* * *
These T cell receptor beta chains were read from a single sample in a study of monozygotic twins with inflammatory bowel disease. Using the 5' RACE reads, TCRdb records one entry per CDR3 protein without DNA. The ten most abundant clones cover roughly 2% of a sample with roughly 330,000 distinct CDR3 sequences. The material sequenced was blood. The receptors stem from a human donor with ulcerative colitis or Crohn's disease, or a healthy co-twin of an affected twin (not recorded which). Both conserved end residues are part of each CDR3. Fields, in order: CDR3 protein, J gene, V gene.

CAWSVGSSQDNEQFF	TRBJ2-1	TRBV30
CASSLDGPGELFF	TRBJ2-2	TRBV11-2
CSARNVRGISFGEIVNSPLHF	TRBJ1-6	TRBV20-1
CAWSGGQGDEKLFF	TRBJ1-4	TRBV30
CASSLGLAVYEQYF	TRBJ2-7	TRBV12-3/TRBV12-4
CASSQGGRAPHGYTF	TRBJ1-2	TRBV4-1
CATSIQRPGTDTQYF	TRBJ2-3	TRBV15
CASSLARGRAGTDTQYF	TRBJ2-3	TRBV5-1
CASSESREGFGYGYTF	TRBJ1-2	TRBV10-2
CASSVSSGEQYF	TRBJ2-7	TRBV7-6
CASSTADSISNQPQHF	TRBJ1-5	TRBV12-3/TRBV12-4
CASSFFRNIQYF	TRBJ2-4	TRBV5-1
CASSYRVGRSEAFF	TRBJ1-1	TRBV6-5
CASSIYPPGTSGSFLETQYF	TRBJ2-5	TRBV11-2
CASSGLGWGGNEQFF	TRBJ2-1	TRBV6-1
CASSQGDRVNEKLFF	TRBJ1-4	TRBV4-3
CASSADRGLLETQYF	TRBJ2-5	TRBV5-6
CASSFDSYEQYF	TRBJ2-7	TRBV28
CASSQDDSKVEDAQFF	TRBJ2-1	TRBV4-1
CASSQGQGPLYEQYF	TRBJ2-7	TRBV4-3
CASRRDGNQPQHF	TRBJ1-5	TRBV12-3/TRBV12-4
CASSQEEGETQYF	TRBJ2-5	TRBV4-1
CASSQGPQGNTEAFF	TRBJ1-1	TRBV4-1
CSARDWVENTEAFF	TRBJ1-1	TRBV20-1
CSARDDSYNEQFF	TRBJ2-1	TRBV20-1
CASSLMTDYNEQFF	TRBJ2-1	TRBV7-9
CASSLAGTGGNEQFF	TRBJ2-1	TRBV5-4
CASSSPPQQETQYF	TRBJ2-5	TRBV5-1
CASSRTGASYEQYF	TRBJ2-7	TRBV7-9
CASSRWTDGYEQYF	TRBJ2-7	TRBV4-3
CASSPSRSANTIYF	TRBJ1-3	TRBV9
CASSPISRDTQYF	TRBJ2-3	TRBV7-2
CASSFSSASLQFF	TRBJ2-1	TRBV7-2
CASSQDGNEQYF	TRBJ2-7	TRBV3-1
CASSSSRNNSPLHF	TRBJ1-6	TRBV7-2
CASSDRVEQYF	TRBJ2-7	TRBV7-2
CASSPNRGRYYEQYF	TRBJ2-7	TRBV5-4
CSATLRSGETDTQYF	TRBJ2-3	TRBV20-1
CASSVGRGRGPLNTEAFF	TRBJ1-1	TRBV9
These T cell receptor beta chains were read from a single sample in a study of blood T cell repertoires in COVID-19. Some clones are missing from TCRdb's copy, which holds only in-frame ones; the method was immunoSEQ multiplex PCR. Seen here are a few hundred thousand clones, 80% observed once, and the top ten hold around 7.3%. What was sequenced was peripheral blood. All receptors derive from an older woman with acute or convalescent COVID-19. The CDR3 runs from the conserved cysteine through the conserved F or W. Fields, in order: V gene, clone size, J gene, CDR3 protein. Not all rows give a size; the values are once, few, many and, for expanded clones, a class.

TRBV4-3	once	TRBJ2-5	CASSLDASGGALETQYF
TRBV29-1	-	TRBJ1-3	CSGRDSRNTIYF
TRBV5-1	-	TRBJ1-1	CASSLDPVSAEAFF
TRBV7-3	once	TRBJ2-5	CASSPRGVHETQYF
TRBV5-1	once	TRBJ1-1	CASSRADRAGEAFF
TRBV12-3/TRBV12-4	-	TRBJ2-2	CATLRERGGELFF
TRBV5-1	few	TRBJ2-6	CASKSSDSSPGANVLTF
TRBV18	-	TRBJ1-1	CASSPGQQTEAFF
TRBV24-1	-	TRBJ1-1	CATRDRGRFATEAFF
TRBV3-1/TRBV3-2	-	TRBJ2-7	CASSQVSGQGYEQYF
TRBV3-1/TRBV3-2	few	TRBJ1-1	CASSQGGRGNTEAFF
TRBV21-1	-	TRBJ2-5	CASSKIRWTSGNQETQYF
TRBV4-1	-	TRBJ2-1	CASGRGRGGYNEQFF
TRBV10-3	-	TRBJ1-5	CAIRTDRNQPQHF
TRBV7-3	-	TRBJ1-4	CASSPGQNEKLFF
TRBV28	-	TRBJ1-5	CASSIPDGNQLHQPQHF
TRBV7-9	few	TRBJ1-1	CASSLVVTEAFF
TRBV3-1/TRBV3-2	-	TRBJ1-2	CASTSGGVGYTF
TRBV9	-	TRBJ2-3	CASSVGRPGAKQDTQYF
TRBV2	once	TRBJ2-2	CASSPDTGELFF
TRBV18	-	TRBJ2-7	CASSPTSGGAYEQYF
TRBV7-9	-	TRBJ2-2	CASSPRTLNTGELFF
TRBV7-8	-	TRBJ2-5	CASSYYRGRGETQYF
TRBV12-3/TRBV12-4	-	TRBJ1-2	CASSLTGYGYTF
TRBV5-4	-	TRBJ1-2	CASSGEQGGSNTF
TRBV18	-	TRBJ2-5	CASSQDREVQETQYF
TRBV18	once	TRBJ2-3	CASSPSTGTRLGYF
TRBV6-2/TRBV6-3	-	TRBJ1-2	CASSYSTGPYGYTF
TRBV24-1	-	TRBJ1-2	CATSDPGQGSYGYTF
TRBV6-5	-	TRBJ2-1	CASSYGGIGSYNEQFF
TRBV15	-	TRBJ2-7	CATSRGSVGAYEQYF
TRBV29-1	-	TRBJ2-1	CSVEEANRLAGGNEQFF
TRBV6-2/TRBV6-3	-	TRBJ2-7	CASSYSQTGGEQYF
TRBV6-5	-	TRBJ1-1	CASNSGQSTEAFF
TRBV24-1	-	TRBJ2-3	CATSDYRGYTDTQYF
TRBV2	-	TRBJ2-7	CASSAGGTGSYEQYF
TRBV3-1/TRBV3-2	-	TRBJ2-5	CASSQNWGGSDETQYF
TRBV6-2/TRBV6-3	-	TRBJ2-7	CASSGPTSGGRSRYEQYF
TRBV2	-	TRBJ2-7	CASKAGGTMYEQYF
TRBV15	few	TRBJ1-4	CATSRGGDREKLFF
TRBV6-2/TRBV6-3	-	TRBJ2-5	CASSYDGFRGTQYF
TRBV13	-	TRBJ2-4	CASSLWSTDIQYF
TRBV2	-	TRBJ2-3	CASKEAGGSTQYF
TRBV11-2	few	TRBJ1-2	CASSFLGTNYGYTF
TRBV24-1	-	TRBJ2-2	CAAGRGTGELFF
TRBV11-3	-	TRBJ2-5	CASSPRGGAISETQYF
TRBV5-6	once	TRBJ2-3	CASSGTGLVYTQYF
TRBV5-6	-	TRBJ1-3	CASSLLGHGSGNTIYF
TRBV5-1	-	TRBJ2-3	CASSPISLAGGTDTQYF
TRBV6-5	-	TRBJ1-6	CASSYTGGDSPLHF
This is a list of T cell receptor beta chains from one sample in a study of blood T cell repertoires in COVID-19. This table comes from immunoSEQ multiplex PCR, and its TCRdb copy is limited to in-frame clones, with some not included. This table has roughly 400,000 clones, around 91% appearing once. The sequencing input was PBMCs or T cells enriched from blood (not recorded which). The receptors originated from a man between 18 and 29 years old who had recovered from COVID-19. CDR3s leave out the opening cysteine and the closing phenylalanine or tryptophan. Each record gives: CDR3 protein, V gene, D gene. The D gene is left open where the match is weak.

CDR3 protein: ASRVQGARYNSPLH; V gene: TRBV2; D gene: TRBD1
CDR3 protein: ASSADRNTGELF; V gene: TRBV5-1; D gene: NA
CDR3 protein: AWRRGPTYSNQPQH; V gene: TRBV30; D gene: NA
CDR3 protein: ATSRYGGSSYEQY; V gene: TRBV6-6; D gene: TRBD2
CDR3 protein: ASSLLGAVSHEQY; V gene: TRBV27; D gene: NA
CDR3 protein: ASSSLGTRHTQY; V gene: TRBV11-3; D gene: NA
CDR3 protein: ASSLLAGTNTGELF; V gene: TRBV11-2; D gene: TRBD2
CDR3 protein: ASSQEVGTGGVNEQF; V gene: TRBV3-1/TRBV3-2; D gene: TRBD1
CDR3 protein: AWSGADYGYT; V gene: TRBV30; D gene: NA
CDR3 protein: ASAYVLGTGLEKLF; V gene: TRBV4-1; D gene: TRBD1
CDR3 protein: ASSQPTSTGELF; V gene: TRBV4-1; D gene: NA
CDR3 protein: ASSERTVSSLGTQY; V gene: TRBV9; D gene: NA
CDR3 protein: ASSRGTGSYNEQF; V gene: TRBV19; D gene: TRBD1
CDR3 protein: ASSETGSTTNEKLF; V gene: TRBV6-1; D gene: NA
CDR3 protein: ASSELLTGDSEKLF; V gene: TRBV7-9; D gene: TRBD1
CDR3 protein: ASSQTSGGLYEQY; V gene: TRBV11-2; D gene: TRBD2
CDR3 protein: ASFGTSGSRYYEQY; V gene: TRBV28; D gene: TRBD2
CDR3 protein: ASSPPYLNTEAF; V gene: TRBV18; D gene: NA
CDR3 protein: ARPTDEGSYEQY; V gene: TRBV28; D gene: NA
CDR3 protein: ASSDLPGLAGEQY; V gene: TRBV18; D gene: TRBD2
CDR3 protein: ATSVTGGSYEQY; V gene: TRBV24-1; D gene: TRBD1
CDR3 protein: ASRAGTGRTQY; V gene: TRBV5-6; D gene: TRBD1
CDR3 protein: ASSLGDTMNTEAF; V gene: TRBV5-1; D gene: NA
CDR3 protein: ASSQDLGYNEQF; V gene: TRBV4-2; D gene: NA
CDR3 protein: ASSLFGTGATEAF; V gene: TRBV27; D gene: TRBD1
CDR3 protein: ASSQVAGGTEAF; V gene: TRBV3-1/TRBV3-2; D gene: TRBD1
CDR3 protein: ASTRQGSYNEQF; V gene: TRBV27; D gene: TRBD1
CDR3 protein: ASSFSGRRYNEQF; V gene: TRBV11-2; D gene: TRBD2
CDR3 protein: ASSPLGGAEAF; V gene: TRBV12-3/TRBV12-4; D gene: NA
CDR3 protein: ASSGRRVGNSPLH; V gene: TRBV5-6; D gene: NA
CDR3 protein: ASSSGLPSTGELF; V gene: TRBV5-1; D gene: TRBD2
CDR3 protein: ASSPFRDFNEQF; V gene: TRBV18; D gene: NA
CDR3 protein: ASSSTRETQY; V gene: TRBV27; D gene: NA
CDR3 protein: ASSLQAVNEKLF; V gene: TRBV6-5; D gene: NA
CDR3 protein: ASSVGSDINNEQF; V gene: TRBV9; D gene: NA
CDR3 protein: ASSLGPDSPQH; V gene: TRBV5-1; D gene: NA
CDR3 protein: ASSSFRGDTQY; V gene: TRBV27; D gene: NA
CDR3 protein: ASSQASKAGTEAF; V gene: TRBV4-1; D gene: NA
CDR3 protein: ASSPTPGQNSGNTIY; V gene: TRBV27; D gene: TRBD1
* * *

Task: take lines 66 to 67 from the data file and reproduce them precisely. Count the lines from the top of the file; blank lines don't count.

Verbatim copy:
TRBV5-4	-	TRBJ1-2	CASSGEQGGSNTF
TRBV18	-	TRBJ2-5	CASSQDREVQETQYF